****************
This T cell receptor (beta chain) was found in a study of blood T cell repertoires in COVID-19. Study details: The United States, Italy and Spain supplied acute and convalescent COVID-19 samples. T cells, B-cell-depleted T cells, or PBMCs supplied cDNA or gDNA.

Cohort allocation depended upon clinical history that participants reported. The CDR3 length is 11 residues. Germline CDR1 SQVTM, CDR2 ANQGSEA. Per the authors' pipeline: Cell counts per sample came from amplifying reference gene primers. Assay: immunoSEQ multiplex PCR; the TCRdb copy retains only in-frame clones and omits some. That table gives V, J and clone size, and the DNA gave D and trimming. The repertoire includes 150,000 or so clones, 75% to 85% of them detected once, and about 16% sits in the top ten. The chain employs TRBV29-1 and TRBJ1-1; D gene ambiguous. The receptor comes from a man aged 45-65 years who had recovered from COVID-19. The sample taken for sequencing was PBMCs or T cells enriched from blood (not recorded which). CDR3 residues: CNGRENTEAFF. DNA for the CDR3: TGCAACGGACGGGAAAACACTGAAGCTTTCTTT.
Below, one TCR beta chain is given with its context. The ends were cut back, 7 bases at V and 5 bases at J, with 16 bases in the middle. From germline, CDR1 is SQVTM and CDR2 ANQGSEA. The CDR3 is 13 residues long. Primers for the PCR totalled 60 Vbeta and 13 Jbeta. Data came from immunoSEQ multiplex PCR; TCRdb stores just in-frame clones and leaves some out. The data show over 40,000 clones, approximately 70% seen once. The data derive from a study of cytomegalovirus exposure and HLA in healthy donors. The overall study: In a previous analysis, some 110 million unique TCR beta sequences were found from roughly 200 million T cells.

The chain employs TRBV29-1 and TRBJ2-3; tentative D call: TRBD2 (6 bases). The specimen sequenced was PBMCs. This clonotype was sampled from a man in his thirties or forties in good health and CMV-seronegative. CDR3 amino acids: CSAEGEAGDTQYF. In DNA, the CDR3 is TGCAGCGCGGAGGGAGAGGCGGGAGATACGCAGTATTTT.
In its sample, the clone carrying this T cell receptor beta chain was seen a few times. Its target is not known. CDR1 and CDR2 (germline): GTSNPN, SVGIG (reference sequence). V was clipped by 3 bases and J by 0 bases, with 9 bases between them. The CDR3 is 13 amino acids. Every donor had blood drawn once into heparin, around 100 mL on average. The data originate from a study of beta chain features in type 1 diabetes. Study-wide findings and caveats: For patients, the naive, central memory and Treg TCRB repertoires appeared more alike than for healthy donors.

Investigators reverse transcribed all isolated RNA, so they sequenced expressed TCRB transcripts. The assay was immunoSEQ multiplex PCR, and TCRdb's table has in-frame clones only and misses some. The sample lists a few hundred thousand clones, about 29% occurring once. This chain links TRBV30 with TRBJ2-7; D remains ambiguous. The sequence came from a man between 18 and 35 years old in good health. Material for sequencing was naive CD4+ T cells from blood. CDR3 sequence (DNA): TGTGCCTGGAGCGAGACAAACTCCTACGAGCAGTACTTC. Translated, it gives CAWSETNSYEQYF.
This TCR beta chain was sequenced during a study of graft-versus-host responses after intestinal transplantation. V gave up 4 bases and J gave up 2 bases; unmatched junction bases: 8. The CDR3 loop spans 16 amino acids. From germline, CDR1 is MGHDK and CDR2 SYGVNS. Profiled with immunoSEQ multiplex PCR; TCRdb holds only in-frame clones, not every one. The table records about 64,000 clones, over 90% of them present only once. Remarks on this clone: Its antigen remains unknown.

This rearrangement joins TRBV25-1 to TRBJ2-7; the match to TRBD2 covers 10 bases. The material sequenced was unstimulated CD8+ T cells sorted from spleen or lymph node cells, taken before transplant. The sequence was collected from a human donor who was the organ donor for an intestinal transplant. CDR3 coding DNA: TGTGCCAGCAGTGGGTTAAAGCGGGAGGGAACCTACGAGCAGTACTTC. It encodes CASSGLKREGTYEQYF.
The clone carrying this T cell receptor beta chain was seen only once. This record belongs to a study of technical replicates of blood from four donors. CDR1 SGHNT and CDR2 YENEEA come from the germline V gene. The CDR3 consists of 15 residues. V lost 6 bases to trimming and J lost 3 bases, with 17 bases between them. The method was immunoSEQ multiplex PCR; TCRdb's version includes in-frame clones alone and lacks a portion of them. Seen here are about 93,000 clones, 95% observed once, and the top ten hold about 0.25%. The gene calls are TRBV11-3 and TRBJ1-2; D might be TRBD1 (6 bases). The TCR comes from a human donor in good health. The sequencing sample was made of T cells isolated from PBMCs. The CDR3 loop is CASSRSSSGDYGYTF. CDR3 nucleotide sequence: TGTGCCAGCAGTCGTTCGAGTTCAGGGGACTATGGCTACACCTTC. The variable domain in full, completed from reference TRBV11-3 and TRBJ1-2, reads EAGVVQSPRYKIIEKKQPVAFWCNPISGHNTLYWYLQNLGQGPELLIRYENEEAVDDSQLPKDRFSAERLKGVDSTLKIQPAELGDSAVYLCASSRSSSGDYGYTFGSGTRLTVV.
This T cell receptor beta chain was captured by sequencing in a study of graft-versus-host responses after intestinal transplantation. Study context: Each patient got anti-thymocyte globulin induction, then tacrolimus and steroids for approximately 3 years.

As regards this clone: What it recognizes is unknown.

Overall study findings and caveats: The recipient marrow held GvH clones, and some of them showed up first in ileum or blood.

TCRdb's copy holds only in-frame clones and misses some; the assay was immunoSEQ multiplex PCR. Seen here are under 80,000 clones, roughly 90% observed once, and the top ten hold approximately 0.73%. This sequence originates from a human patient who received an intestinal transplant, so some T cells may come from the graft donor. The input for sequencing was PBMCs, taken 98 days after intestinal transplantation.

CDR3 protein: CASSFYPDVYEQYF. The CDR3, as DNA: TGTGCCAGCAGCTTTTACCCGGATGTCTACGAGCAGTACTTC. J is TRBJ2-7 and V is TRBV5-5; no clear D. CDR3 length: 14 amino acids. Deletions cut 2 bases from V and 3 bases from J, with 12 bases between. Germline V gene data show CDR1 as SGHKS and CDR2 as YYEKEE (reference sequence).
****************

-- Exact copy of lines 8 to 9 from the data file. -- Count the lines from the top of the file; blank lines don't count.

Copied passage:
This rearrangement joins TRBV25-1 to TRBJ2-7; the match to TRBD2 covers 10 bases. The material sequenced was unstimulated CD8+ T cells sorted from spleen or lymph node cells, taken before transplant. The sequence was collected from a human donor who was the organ donor for an intestinal transplant. CDR3 coding DNA: TGTGCCAGCAGTGGGTTAAAGCGGGAGGGAACCTACGAGCAGTACTTC. It encodes CASSGLKREGTYEQYF.
The clone carrying this T cell receptor beta chain was seen only once. This record belongs to a study of technical replicates of blood from four donors. CDR1 SGHNT and CDR2 YENEEA come from the germline V gene. The CDR3 consists of 15 residues. V lost 6 bases to trimming and J lost 3 bases, with 17 bases between them. The method was immunoSEQ multiplex PCR; TCRdb's version includes in-frame clones alone and lacks a portion of them. Seen here are about 93,000 clones, 95% observed once, and the top ten hold about 0.25%. The gene calls are TRBV11-3 and TRBJ1-2; D might be TRBD1 (6 bases). The TCR comes from a human donor in good health. The sequencing sample was made of T cells isolated from PBMCs. The CDR3 loop is CASSRSSSGDYGYTF. CDR3 nucleotide sequence: TGTGCCAGCAGTCGTTCGAGTTCAGGGGACTATGGCTACACCTTC. The variable domain in full, completed from reference TRBV11-3 and TRBJ1-2, reads EAGVVQSPRYKIIEKKQPVAFWCNPISGHNTLYWYLQNLGQGPELLIRYENEEAVDDSQLPKDRFSAERLKGVDSTLKIQPAELGDSAVYLCASSRSSSGDYGYTFGSGTRLTVV.